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Red Stars Tue Aug 14 2012

Red Stars Lead Push For New Women's Soccer League

red stars.jpgAfter watching the U.S. Women's National Team win soccer gold in London, you might be wondering whatever happened to professional women's soccer here in Chicago.

Despite several twists and turns in recent years, the Red Stars have kept that torch aflame, reaching the WPSL Elite championship final a few weeks ago before losing on penalty kicks.

But starting next year, they're on the move again, teaming up with fellow former WPS clubs Boston and New Jersey to lead another new league with plans for eight teams.

It will be the third attempt at creating a sustainable women's professional league, following three-season stints by the WUSA (2001-2003) and WPS (2009-2011).

Obviously, club owners and those looking for owners to pony up for clubs are hoping to capitalize on the excitement of the Women's National Team, and they'll have some time to do that. U.S. Soccer will surely take the WNT on a "victory tour", announcing two dates already in Rochester (soccer hotbed and Abby Wambach's hometown) and Carson, California (home base of the U.S. Men's and Women's National Teams).

It's as good a time as any to try again, as most if not all of the U.S. national team will join teams in this new professional league. Back in 2009, the Red Stars started play in the WPS with Megan Rapinoe and Carli Lloyd--the same Carli Lloyd who buried both goals in the gold medal match against Japan. The world's best female player, Brazil's Marta, was playing in WPS as well prior to its folding, meaning it's not just American players looking to play here.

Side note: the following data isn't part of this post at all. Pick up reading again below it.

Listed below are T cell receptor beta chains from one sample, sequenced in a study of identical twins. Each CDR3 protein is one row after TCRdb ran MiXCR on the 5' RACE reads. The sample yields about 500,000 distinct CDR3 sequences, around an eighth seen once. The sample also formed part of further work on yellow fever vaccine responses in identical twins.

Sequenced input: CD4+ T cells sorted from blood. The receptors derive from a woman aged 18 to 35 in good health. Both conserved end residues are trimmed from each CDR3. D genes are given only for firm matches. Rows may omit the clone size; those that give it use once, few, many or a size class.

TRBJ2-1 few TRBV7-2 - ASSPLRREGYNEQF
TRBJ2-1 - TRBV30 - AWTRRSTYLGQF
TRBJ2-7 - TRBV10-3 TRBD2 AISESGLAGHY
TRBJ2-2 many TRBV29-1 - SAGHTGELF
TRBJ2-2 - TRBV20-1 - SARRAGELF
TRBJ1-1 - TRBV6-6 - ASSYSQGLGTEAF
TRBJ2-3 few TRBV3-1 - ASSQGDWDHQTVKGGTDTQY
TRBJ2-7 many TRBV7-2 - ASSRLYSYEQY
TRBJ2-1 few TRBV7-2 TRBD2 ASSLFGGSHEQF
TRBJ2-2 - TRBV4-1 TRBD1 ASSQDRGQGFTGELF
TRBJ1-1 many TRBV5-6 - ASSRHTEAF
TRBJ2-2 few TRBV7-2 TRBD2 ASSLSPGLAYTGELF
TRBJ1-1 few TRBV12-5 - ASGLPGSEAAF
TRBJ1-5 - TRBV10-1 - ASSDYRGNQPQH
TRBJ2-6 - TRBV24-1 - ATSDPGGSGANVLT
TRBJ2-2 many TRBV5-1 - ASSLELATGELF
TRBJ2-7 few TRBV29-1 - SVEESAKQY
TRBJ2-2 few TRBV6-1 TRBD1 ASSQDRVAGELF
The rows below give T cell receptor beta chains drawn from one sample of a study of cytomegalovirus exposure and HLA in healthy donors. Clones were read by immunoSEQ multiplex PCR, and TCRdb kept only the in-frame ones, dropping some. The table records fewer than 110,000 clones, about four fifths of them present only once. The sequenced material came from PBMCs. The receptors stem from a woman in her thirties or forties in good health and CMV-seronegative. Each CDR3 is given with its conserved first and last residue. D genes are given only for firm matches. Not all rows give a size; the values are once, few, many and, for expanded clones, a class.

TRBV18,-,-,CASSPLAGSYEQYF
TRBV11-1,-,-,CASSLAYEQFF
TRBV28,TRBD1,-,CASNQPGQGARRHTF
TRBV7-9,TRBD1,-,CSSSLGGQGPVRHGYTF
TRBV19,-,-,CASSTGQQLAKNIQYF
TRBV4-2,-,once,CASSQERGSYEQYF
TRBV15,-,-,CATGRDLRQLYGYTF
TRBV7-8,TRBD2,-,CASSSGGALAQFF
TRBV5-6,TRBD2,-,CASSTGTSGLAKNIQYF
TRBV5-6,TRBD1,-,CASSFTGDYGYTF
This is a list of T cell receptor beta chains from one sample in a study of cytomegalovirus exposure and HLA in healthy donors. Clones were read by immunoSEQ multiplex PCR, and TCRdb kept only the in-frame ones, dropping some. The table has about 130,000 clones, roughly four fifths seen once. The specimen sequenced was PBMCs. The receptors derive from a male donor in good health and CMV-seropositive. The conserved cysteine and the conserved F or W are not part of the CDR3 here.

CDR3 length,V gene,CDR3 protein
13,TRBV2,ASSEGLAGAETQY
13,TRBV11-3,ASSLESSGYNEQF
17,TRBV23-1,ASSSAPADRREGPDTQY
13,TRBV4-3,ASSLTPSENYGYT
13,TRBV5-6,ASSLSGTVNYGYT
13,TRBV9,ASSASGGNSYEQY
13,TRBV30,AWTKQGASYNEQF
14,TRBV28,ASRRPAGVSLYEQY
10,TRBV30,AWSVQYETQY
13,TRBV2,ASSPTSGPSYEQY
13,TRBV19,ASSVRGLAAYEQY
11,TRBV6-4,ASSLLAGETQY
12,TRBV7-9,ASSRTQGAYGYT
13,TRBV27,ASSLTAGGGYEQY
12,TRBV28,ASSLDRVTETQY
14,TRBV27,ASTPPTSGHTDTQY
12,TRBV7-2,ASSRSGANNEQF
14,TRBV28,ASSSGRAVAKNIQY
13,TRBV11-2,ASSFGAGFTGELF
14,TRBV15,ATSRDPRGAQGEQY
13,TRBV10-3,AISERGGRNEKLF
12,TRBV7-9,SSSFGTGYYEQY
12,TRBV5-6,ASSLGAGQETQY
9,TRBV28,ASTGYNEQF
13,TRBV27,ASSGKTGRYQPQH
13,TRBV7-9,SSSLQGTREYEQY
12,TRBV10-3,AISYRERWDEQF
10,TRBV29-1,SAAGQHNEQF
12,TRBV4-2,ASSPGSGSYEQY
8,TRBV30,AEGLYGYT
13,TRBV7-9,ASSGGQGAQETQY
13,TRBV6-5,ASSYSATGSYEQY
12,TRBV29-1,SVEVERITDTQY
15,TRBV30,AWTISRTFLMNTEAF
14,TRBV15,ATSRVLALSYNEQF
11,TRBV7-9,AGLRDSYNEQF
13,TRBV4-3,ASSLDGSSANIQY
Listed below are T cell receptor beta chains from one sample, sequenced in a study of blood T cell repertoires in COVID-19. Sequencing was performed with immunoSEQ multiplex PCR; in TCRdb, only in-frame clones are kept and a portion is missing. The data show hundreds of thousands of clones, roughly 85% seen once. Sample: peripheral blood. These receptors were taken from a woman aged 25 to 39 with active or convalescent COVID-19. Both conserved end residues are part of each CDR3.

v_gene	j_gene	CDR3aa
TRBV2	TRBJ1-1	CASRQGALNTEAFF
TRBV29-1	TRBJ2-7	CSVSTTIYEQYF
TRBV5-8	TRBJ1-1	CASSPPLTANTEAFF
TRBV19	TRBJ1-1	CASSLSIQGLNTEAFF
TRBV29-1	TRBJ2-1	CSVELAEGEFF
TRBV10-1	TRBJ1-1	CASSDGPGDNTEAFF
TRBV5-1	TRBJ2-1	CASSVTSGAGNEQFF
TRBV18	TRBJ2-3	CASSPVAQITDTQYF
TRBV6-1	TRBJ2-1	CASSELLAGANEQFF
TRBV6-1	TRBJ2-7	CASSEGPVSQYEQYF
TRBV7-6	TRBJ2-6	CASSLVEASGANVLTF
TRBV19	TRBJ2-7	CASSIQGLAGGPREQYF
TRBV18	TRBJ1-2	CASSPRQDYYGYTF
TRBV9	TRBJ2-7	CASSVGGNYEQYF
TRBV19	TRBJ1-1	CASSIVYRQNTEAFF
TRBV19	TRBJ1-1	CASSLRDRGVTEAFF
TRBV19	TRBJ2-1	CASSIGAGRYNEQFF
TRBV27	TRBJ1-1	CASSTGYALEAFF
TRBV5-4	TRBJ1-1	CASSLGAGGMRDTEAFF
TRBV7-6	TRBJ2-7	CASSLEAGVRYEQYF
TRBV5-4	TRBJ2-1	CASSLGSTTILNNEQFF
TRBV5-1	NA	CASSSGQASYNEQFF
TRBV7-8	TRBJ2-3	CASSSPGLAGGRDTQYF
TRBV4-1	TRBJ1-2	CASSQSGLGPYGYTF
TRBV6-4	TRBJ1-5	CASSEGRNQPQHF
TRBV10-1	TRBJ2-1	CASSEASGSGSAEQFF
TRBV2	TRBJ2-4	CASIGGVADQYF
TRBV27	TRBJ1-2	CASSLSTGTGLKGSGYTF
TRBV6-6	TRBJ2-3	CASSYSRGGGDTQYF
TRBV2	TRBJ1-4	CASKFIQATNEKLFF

The league will have plenty of talent if it gets off the ground; the question is if it can get over this three-year hump without another major international tournament for, you guessed it: three years. The most recent iteration of women's professional soccer was built upon U.S. success in the 2008 World Cup and made it through two years, where it then got a small boom in popularity in the wake of the 2011 FIFA Women's World Cup. But despite that popularity, they still couldn't carry it through to the 2012 season--a grave sign for the next version.

It must be noted that almost all of the bad news surrounding WPS last year stemmed from one owner, whose treatment of players and resulting lawsuit against the league when they tried to kick him out certainly used up tens of thousands of dollars in legal fees and an undisclosed settlement. ESPN's Beau Dure has a great rundown of the saga.

But it also can't be forgotten that WPS clubs were still far from being profitable. There's only so much deep-pocketed owners will take, no matter how much they might honestly care about developing the women's game in the U.S.

Who knows where we'll be in three, six, eight months, but I believe they'll get a small (six-eight teams, and I'd lean closer to six) league together. They've got most of the logistical hurdles of setting up a league out of the way with prior experiences, and though travel expenses might rise, I believe they've got a great plan in reaching out to the Pacific Northwest. Folks love their soccer up there, from amateur levels on to the recently turned professional Portland Timbers and immensely successful Seattle Sounders.

The questions will come in 2014, when it's been two years since the WNT has made national noise and owners are still losing money. Will families still take their daughters to games that don't contain Abby Wambach, Megan Rapinoe, Alex Morgan or Hope Solo? For the sake of the Women's National Team, we'd all better hope so, or better yet, go ourselves.

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StarCityFan / August 15, 2012 10:26 AM

Don't think the World Cup had a whole lot to do with kicking off WPS, considering that the Women's was in 2007, and the US didn't do too well. I think it was more just a matter of taking that long to pick up the pieces from the WUSA and put them back together again.

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